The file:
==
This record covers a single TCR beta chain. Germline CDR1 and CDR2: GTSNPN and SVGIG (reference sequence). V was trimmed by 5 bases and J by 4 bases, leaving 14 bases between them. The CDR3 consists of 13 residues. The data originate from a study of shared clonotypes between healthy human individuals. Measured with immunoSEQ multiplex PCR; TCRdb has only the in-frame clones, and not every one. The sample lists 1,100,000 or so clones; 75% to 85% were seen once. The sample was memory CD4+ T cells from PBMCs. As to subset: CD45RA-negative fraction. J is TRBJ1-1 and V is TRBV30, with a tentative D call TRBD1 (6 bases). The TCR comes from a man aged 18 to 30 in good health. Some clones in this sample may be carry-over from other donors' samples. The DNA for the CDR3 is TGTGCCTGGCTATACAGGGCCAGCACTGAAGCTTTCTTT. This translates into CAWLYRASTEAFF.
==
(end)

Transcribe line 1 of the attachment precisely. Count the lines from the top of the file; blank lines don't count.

This record covers a single TCR beta chain. Germline CDR1 and CDR2: GTSNPN and SVGIG (reference sequence). V was trimmed by 5 bases and J by 4 bases, leaving 14 bases between them. The CDR3 consists of 13 residues. The data originate from a study of shared clonotypes between healthy human individuals. Measured with immunoSEQ multiplex PCR; TCRdb has only the in-frame clones, and not every one. The sample lists 1,100,000 or so clones; 75% to 85% were seen once. The sample was memory CD4+ T cells from PBMCs. As to subset: CD45RA-negative fraction. J is TRBJ1-1 and V is TRBV30, with a tentative D call TRBD1 (6 bases). The TCR comes from a man aged 18 to 30 in good health. Some clones in this sample may be carry-over from other donors' samples. The DNA for the CDR3 is TGTGCCTGGCTATACAGGGCCAGCACTGAAGCTTTCTTT. This translates into CAWLYRASTEAFF.